Those who confided in others were usually met with silence, condemnation, and rejection or told that their homosexual feelings constituted a temporary phase. Two who confided in their teachers were referred to psychiatrists for treatment. Although many had experimented with same sex partners, the legal and social risks involved were considerable. Isolation from other gay young people also drove several, as young adolescents, to engage in sexual experimentation with adults and vice versa, that might not otherwise have occurred.

Growing up and realising that their sexual feelings were not a passing Electric shock treatment homosexuality in christianity increased their sense of shame and isolation. A few requested help directly from mental health professionals to change their sexual orientation.

Most, however, talked about their homosexual feelings with their general practitioners. However, doctors often lacked knowledge and were uncomfortable with the disclosure of homosexual feelings:.

He said he'd never had any experience with this and no one had ever raised this before. General practitioners referred participants to NHS professionals who were known to specialise in treatment of homosexuality. Only one general practitioner counselled a participant not to have treatment.

Two men were arrested for homosexual activity and underwent treatment to avoid imprisonment. The age at which people received treatment ranged from 13 to 40 years, with most being in their late adolescence and early 20s.

Treatments described were mainly administered in NHS hospitals throughout Britain and in one case a military hospital. Those treated privately usually underwent psychoanalysis. The most common treatment from the early s to early s, with one case in was behavioural aversion therapy with electric shocks 11 participants. Nausea induced by apomorphine as the aversive stimulus was reported less often four participants in the early s.

In electric shock aversion therapy, electrodes were attached to the wrist or lower leg and shocks were administered while the patient watched photographs of men and women in various stages of undress. The aim was to Electric shock treatment homosexuality in christianity avoidance of the shock by moving to photographs of the opposite sex. It was hoped that arousal to same sex photographs would reduce, while relief arising from shock avoidance would increase, interest in opposite sex images.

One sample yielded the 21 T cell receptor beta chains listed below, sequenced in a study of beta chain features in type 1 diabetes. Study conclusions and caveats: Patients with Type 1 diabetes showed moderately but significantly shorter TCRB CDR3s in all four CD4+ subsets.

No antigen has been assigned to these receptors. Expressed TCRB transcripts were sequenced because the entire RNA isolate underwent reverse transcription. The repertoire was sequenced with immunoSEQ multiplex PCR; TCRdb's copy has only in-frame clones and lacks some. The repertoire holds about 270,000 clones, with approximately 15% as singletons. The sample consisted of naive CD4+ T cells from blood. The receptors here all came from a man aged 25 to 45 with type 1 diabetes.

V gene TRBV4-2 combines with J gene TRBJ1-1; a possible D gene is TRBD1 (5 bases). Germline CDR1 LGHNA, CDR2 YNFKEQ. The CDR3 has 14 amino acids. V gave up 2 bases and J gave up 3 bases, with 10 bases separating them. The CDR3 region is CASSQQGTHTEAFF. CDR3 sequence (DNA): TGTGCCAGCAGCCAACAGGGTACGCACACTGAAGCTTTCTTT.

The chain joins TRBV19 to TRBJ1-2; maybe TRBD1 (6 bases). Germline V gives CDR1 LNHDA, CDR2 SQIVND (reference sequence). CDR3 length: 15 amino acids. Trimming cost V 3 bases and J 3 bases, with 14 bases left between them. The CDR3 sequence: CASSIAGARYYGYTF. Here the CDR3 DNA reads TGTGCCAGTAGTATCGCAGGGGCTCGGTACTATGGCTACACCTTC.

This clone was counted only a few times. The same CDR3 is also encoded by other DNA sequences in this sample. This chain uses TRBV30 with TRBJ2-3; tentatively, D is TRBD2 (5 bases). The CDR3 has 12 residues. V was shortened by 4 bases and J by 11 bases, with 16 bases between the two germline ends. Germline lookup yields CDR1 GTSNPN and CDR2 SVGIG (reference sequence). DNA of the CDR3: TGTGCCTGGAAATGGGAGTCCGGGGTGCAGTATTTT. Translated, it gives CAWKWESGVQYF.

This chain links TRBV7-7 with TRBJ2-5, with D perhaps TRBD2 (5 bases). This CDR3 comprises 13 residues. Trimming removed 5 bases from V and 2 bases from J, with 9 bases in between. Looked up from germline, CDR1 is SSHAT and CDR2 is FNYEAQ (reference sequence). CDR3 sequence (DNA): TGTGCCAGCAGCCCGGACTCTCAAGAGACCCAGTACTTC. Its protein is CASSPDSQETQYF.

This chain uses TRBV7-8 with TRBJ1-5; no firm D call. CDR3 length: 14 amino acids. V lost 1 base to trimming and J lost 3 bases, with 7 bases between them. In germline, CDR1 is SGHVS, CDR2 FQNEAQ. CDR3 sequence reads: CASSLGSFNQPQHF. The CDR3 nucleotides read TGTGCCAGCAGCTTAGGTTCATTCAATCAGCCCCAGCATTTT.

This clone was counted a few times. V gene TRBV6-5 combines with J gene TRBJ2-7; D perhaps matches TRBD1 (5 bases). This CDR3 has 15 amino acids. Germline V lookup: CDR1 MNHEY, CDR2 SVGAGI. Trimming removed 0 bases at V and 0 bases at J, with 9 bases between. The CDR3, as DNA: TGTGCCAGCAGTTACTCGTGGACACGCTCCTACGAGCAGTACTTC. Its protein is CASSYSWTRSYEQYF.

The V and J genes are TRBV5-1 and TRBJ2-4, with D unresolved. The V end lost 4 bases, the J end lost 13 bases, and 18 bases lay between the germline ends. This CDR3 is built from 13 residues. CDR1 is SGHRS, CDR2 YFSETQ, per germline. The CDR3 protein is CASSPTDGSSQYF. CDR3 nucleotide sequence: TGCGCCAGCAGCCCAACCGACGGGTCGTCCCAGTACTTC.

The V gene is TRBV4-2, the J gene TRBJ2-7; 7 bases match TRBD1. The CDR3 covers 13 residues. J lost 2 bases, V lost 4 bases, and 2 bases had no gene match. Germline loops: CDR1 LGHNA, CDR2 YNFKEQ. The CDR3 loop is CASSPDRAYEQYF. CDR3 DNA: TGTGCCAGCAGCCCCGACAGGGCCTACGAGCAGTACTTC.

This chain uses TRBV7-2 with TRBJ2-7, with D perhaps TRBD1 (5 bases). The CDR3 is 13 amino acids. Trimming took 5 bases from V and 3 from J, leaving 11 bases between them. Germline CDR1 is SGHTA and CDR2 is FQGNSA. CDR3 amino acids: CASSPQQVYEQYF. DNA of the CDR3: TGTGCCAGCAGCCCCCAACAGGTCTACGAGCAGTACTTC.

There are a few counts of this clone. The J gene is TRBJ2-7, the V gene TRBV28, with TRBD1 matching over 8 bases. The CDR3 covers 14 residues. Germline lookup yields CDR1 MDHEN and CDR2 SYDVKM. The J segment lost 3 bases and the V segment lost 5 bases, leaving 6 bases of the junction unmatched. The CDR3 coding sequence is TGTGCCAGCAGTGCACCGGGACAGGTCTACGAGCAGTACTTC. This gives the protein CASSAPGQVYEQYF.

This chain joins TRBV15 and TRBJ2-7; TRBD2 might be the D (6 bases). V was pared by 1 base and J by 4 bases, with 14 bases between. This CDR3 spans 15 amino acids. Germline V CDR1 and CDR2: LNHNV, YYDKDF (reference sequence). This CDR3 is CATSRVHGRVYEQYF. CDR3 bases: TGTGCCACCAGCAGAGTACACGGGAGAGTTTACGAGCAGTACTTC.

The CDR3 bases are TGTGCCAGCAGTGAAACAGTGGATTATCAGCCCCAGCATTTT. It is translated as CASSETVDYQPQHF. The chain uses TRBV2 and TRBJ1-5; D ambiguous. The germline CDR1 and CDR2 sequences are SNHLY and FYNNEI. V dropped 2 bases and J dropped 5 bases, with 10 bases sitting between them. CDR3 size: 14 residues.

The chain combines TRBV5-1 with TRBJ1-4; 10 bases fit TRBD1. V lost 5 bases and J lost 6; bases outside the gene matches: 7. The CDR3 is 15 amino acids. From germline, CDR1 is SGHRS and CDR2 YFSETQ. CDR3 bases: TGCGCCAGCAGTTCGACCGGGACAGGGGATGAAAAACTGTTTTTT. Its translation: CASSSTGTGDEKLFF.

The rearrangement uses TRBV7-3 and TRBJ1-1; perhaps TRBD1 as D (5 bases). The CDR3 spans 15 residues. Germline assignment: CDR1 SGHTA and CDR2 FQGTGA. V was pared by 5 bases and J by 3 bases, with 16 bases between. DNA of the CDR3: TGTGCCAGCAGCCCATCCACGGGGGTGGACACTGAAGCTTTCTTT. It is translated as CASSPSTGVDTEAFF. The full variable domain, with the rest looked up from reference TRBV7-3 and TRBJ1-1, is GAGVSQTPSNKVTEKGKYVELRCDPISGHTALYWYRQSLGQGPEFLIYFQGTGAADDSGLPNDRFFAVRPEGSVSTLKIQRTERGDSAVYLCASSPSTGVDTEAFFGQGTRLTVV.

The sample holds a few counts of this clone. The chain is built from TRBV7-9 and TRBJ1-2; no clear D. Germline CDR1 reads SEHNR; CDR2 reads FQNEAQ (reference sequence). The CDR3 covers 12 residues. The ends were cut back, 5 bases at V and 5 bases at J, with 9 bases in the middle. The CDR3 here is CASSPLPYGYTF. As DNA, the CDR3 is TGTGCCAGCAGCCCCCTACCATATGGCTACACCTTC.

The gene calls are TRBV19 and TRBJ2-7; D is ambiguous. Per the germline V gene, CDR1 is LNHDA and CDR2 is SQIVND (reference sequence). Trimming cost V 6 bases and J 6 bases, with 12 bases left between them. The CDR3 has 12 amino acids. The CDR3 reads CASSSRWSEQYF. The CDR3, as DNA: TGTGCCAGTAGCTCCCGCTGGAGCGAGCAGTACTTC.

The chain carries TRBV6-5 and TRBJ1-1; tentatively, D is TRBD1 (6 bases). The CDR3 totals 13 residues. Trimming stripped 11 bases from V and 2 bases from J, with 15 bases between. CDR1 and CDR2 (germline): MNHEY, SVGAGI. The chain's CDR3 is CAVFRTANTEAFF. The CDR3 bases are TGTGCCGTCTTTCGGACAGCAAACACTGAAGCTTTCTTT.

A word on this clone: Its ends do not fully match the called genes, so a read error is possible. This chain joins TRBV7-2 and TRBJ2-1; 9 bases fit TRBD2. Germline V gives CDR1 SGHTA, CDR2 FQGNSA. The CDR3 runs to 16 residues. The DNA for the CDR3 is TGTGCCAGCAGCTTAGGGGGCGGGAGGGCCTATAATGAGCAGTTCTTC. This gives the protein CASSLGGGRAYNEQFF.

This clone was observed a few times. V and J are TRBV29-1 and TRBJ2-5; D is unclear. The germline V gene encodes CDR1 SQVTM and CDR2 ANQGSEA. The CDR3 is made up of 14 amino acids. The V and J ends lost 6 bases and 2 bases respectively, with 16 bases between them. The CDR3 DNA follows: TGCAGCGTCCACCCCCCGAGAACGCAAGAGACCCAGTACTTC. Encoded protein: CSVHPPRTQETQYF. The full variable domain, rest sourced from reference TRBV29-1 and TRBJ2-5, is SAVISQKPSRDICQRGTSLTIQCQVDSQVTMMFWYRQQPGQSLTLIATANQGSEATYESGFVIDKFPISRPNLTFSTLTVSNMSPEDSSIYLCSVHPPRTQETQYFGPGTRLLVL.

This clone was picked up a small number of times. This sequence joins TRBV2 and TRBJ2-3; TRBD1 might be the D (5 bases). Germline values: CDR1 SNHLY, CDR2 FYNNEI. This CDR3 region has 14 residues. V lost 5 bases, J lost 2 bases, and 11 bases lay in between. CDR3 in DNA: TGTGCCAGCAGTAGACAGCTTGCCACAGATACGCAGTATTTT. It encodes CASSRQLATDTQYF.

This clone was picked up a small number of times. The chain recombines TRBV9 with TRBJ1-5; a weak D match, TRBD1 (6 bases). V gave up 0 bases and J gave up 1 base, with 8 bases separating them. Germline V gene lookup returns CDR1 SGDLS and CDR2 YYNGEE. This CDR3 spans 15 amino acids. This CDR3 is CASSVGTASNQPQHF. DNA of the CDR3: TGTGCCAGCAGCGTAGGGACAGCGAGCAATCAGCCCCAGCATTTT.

Some patients reported undergoing detailed examination before treatment, while others were assessed more perfunctorily. Patients would recline on a bed or sit in a chair in a darkened room, either alone or with the professional behind a screen. Each treatment lasted about 30 minutes, with some participants given portable electric shock boxes to use at home while they induced sexual fantasies.

Patients receiving apomorphine were often admitted to hospital due to side effects of nausea and dehydration and the need for repeated doses, while those receiving electric shock aversion therapy attended as outpatients for weeks or in some cases up to two years.

Oestrogen treatment to reduce libido two participants in the spsychoanalysis three private participants and one NHS participant in the sand religious counselling two participants in the s Electric shock treatment homosexuality in christianity also reported. Other forms of treatment were electroconvulsive therapy, discussion of the evils of homosexuality, desensitisation of an assumed phobia of the opposite sex, hypnosis, psychodrama, and abreaction. Dating skills were sometimes taught, and occasionally men were encouraged to find a prostitute or female friend with whom to try sexual intercourse.

Many described the treatments as unsophisticated and un-erotic because of the clinical setting and images used:. The whole week was totally un-erotic. I don't think I could have had an erection for any reason that week because I didn't like being there.